MAPLETON – Adoption of green building standards doesn’t have to be an impediment to local development, says Wellington County’s climate change coordinator Karen Chisholme.
She presented Mapleton council with a preview of the County of Wellington’s Climate Change Mitigation Plan on Jan. 26.
Chisholme explained the plan, developed over the last 18 months, outlines how member municipalities can work together to reduce greenhouse gas emissions.
In developing the plan, the county followed the Federation of Canadian Municipalities’ Five Milestone Framework and has received funding to complete the first three milestones:
– creating an emissions inventory and forecast;
– target setting; and
– development of a local action plan.
Implementation and monitoring are the fourth and fifth milestones in the framework.
Targets for the plan were modelled after agreements and commitments made by other levels of government, including the federal commitment to achieve net-zero emissions by 2050 or the Paris Accord, which calls for a 30 per cent reduction from 2005 emission levels by 2030.
The organization Partners in Climate Protection advocates for communities to adopt a 6% drop from a designated baseline year over a 10-year period. The county has chosen 2017 as its base year for reduction planning.
The plan outlines how reductions can be implemented through tools like active transportation plans, development policies such as green building guidelines and community incentive programs, which will be elements of the county plan, she noted.
Councillor Paul Douglas asked if the next steps will be for each individual municipality to develop a plan or if something would be implemented county wide.
Chisholme explained the county would take the lead, but individual municipalities could develop local adaptations.
“In the plan I’ve included a recommendation to do a five-year work plan to sort of lay out how the recommendations of the plan will roll out. There are some things we can get started on right away (and) other things that will take some time to get up and rolling,” she said.
Financial considerations will play a role in the implementation plan, Chisholme explained.
The plan calls for action to begin in 2022, she noted, “So this year will hopefully work on some of those budget issues, get them into next year’s budget and then we’ll hopefully be off and running.”
Noting the plan includes local green building guidelines that call for higher energy efficiency standards than current building code requirements, Mayor Gregg Davidson asked how that would affect development locally.
“How do you suppose we go about that without driving development somewhere else?” the mayor wondered.
Chisholme noted similar concerns were raised when local industry leaders were gathered to provide input on the plan.
“That’s been raised as a concern for economic development as well, particularly where it comes to affordable housing,” she noted.
“What those leaders are seeing is, where green building guidelines are in place, the building community has supported those municipalities and it’s bled over to neighbouring municipalities in that the development industry … is wanting to do some of these things.”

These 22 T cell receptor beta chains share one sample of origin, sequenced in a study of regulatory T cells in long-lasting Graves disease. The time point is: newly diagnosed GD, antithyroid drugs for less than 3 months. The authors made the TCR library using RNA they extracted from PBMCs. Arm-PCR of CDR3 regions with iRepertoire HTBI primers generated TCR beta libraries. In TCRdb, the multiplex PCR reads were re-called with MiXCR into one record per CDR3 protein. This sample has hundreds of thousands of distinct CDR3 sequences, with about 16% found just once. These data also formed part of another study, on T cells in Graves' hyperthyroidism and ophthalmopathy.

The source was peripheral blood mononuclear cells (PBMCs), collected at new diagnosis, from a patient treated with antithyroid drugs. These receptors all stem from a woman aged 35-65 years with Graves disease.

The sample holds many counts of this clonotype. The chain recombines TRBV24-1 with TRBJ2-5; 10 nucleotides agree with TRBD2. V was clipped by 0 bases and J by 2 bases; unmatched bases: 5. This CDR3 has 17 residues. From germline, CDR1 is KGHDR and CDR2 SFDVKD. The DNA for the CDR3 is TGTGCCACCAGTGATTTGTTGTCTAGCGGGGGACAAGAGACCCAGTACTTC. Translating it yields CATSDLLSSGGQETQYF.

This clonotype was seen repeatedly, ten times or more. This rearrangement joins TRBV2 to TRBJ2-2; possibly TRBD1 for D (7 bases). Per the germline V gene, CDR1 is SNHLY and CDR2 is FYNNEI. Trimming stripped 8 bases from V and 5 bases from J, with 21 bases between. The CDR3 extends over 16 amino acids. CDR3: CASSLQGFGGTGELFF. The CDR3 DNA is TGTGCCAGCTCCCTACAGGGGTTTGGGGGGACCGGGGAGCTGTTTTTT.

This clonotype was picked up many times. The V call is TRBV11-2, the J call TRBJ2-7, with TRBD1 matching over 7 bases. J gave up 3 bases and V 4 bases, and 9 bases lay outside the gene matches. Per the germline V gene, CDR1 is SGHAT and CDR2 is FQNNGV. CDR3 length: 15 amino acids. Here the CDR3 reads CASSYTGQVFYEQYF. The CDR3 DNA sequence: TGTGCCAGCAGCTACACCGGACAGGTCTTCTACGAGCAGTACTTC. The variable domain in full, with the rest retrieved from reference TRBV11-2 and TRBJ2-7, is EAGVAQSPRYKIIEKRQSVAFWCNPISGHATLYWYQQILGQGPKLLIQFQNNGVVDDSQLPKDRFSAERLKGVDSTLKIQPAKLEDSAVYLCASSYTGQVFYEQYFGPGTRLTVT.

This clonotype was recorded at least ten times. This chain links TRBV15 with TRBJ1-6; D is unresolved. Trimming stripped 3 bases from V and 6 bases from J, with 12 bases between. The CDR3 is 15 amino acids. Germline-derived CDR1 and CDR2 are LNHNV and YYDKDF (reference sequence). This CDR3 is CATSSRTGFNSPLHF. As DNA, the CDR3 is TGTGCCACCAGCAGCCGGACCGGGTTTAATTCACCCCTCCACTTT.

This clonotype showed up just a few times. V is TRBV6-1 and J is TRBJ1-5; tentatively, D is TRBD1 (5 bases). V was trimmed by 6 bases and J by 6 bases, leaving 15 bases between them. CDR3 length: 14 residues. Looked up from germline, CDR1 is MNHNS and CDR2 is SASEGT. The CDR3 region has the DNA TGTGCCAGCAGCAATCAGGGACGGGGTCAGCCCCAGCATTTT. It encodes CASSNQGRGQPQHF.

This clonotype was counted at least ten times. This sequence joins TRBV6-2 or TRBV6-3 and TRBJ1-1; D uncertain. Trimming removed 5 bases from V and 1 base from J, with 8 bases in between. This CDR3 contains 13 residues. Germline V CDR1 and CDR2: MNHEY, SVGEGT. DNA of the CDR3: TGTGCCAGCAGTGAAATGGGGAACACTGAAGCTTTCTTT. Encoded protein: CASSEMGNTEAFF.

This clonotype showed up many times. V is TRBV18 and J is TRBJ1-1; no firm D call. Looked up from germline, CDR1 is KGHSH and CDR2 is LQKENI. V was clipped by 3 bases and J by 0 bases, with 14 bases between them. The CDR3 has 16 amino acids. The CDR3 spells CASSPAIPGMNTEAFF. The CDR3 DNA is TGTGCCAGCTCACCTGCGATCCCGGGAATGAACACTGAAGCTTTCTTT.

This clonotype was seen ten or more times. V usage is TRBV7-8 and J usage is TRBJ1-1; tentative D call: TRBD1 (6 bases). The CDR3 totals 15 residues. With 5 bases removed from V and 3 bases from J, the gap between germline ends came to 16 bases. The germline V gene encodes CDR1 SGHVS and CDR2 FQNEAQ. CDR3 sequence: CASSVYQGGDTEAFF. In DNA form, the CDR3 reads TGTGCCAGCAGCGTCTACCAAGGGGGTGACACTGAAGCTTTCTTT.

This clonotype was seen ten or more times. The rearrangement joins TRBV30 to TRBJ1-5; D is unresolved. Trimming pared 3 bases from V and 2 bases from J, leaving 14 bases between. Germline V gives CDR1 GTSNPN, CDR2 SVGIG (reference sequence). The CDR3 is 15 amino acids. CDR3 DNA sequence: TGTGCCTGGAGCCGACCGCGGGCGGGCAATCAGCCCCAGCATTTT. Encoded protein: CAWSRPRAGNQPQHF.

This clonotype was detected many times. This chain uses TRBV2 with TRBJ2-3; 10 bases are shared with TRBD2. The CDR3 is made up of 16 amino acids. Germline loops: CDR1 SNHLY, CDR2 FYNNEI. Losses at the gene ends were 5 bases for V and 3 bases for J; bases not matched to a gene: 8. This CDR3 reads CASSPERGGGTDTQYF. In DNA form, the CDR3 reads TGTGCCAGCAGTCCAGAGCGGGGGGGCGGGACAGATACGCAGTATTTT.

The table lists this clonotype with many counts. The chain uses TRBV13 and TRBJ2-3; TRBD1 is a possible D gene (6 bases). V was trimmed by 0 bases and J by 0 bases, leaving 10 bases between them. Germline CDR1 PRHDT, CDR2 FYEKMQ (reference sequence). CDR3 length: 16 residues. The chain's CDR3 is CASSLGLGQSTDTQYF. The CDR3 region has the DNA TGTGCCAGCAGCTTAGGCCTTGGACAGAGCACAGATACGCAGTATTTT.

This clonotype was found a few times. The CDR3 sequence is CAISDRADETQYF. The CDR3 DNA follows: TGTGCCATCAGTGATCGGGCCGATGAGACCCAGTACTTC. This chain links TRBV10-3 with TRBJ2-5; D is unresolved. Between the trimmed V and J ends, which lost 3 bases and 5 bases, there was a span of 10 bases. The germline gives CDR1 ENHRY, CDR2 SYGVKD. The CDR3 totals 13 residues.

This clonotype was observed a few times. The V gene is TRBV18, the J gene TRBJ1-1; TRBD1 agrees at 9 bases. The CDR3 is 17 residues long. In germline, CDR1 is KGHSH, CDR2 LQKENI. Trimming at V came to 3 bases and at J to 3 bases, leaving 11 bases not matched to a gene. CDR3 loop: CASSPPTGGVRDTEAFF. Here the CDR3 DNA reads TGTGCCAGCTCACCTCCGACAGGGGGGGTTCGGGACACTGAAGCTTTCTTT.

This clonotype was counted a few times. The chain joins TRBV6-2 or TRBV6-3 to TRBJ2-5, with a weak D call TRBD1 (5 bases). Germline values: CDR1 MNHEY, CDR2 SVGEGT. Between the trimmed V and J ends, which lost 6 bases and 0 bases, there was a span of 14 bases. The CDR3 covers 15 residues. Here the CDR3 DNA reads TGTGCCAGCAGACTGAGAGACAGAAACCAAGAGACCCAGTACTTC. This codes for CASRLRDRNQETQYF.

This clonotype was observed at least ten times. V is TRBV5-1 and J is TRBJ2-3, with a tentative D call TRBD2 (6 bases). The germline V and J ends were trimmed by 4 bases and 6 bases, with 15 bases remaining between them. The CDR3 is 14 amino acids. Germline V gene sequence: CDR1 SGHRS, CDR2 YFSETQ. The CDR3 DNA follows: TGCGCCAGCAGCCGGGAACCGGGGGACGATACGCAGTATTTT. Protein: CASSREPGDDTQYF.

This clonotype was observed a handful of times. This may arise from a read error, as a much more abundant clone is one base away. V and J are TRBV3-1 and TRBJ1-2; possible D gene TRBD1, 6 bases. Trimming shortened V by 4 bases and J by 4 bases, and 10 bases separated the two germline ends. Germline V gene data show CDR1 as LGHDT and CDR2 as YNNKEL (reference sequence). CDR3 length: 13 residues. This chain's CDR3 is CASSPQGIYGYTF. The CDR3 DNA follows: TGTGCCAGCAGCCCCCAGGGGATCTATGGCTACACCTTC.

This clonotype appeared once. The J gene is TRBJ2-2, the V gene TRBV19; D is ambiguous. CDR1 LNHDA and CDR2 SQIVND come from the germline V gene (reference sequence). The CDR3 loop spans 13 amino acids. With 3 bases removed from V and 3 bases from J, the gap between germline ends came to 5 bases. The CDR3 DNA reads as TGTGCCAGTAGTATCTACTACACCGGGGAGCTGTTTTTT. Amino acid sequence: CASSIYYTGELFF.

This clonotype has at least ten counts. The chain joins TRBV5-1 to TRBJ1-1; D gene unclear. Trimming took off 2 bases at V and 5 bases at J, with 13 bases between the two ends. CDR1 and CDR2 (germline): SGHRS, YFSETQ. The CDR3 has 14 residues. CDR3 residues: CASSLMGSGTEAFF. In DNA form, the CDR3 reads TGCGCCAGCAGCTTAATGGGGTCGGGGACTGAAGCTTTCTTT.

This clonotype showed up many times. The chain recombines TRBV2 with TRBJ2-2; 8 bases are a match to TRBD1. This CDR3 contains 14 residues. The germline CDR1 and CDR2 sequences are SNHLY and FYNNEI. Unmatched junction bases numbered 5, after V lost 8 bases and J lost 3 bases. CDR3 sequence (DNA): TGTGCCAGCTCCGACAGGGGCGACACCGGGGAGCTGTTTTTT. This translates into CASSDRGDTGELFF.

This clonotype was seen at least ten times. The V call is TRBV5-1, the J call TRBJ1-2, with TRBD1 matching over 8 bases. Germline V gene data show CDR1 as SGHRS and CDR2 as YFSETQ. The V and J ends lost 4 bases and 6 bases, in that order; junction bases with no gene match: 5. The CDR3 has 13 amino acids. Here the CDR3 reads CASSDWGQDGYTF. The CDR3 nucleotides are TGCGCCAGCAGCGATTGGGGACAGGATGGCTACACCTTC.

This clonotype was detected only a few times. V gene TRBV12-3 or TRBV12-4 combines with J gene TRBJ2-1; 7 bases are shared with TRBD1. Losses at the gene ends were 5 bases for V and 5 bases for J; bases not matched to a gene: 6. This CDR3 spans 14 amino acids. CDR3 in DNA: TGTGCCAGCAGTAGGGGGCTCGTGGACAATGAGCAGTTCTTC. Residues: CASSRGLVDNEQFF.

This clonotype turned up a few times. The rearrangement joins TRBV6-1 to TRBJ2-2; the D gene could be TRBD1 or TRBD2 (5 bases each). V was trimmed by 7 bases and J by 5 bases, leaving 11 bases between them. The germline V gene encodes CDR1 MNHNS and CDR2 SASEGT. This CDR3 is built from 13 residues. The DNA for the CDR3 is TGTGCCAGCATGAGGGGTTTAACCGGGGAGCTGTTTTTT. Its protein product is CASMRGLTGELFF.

She added, “So it’s something we really need to be cognizant of in the way we approach the development of the guidelines.”
Incentives can play a role, Chisholme noted.
“In many places these guidelines are voluntary and with the adoption of those guidelines by the construction industry we would see an incentive of some sort,” she explained.
Davidson asked if the county was lobbying provincial officials to incorporate green standards into the building code.
Chisholme noted the latest update to the building code includes a 15 per cent improvement in energy efficiency requirements over the previous standard.
Net zero goal
“My understanding from our local industry leaders is the building code will eventually come to a net zero, even by 2030, so developing these green guidelines will really help us transition,” she pointed out.
Mapleton chief building official Patty Wright said, “We’re working toward net zero by 2030. We have, definitely, builders who are choosing to go well above the current standards now.”
Chisholme replied, “So the industry is responding and they’re using that as a selling point of the houses – that they’re more efficient, therefor they’re cheaper to service.”
However, noted Davidson, while homes built to the higher standard do “generate quite a bit of savings,” they are “more expensive to put together.”
“Is there anything individuals can do on our own, or with another group … to help the situation?” asked councillor Dennis Craven.
Chisholme responded that simply “being aware of energy use” is very important.
“One thing we need to be looking at is deep energy retrofits in our existing houses,” she noted.
“Many of our houses were not constructed with the current building code, so we want to bring them up to the current code,” she said, adding such conversions would “drive down energy costs.
“Another thing that an individual can do is to do research. Look into climate change, talk about climate change, really start generating that conversation and the more people that are interested the more people there will be to uptake that hard work,” Chisholme stated.
Council accepted the report as information.
The climate change mitigation plan is currently being reviewed by county staff and is expected to go to the planning committee in early February.
It will be presented to Wellington County council later that month.